Ptosis

Ptosis, also known as blepharoptosis, is the falling or drooping of the upper eyelid(s). The condition develops due to defective muscles, known as the levator muscles, involved in lifting the eyelids. It often develops congenitally (present at birth), but can also occur due to aging or an injury.

Ptosis can occur on its own or may be associated with another condition; for example, children with blepharophimosis syndrome will also have ptosis.  

Symptoms of Ptosis
Children will have drooping eyelids, the most obvious symptom, in either one or both eyes, and often it can be present since birth. They may display sideways or upwards head tilting or raise their eyebrows to see properly. Children with ptosis may also develop poor eyesight in the affected eye along with astigmatism, amblyopia (lazy eye), strabismus (crossed eyes), or retina degeneration. Children with ptosis may likely experience frequent tearing, eye fatigue, or double vision.
A thorough examination is required in order to assess the severity of the ptosis, how well the muscles involved in moving the eyelids are functioning, and how well the patient can see, alongside assessing whether there are other eye problems present. The doctor can decide on an appropriate treatment plan after an assessment of the condition.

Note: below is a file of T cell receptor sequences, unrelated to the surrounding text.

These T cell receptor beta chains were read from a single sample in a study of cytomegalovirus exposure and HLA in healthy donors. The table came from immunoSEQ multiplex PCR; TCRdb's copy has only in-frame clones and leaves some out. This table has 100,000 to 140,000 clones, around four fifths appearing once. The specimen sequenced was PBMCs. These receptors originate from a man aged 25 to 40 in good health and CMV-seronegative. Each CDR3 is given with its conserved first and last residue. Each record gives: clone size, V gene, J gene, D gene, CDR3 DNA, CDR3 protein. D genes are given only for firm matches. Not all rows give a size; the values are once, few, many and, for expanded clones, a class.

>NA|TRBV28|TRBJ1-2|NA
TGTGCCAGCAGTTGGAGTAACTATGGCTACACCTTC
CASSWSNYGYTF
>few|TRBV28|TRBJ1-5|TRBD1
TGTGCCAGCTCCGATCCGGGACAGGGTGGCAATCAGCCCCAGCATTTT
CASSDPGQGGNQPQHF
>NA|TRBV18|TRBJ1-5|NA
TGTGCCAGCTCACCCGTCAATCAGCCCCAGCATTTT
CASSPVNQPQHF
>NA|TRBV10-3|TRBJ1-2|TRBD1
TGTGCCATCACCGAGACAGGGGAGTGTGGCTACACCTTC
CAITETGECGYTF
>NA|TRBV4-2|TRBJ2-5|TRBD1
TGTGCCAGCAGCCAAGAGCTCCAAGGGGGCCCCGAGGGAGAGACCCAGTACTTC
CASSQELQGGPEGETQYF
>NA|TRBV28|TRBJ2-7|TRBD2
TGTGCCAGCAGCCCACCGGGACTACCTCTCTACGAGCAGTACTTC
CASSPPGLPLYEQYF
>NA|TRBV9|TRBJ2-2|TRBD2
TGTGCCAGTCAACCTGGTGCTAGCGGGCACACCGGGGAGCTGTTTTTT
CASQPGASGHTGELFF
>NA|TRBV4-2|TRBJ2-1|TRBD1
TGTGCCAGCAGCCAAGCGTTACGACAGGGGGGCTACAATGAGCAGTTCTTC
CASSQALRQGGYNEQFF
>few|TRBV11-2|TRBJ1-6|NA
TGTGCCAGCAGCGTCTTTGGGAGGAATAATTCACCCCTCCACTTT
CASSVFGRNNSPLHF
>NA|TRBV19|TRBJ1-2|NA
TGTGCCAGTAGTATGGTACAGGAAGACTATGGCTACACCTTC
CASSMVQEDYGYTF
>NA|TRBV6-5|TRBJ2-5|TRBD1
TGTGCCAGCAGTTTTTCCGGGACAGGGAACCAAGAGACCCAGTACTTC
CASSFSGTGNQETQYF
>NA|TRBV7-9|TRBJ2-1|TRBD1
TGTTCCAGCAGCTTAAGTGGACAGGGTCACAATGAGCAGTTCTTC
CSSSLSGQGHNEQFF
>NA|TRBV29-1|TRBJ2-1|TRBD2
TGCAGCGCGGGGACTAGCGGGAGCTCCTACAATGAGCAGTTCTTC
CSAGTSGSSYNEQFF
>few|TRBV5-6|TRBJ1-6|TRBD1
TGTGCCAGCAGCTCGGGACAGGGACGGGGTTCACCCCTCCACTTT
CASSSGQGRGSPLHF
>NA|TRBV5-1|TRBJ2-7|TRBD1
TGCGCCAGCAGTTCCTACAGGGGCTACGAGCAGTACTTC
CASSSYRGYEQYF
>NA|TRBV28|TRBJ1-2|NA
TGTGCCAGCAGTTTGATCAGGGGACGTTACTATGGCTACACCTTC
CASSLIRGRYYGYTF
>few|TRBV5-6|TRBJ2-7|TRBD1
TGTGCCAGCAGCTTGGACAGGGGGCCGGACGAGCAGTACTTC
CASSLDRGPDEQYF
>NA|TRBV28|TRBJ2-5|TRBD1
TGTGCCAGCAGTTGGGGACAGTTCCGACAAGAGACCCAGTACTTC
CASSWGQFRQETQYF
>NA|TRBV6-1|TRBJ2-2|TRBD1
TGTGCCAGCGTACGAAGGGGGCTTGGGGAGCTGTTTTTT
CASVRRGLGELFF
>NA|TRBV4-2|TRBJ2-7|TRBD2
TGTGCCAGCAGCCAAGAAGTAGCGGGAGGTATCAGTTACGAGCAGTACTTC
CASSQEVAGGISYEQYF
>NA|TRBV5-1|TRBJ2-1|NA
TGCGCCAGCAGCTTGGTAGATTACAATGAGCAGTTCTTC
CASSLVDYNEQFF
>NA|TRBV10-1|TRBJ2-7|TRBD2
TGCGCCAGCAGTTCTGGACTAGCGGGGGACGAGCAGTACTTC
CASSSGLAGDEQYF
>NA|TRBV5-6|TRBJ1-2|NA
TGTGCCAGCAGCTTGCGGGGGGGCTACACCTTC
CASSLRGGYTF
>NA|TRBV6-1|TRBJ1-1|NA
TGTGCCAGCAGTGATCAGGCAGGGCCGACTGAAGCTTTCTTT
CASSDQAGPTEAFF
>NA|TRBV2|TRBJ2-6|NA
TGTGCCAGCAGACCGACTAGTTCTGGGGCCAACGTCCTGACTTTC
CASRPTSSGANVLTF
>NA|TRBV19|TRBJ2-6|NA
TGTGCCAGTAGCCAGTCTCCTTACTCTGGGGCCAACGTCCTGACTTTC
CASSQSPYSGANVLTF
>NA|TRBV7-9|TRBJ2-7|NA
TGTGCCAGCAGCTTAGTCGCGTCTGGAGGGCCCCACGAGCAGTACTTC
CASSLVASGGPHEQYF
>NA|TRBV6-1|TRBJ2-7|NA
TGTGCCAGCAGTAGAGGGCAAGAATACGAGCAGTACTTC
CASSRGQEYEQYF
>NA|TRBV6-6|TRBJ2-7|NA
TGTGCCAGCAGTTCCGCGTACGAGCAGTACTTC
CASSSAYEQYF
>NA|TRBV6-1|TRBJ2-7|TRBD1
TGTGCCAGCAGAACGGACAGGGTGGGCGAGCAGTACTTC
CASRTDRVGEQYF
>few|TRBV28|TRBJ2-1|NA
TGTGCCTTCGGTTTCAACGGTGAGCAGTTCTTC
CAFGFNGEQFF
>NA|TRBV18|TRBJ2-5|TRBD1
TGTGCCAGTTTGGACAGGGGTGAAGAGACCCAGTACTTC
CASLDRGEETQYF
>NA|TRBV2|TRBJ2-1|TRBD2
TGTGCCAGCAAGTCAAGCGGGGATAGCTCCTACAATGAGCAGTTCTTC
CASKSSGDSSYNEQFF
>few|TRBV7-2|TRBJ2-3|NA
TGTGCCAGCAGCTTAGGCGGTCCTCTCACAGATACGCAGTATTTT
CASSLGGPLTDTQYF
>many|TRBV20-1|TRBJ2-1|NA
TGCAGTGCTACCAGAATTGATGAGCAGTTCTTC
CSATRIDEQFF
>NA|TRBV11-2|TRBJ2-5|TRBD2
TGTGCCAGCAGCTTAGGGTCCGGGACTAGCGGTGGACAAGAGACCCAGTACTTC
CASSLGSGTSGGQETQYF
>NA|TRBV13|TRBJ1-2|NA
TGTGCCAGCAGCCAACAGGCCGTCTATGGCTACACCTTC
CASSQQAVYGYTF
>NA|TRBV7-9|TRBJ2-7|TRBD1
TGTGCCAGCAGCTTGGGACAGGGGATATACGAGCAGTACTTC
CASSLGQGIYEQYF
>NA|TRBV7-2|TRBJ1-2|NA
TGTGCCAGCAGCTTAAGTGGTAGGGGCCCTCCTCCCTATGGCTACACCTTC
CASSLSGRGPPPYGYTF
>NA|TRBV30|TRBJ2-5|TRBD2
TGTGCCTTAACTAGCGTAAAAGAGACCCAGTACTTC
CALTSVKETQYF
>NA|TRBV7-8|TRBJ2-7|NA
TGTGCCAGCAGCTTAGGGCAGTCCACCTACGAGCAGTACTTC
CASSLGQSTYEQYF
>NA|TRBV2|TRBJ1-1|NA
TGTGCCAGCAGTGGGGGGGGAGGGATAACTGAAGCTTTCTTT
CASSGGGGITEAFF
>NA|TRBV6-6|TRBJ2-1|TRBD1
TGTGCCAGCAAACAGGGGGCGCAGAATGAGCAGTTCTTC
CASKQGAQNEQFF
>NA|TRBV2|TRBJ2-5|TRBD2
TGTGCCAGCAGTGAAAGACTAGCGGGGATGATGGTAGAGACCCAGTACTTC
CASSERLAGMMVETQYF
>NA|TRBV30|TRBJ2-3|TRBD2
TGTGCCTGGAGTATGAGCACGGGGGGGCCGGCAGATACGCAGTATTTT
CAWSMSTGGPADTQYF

With mild cases, the condition should continuously be monitored for side effects such as the requiring of head tilting to see, vision problems, or the need for either prescription eyeglasses or an eyepatch — as these side effects indicate severe ptosis. Surgery is usually recommended in severe cases of ptosis. 

Even if no major symptoms develop, it’s still vital that children have an eye exam within the following 3 to 4 years, when they may be more cooperative. Certain surgical procedures are more appropriate for older kids, although there are different options to choose from based on each individual case.

The most popular treatment option is known as blepharoplasty, which is a surgical procedure to tighten the muscles of the eyelids.

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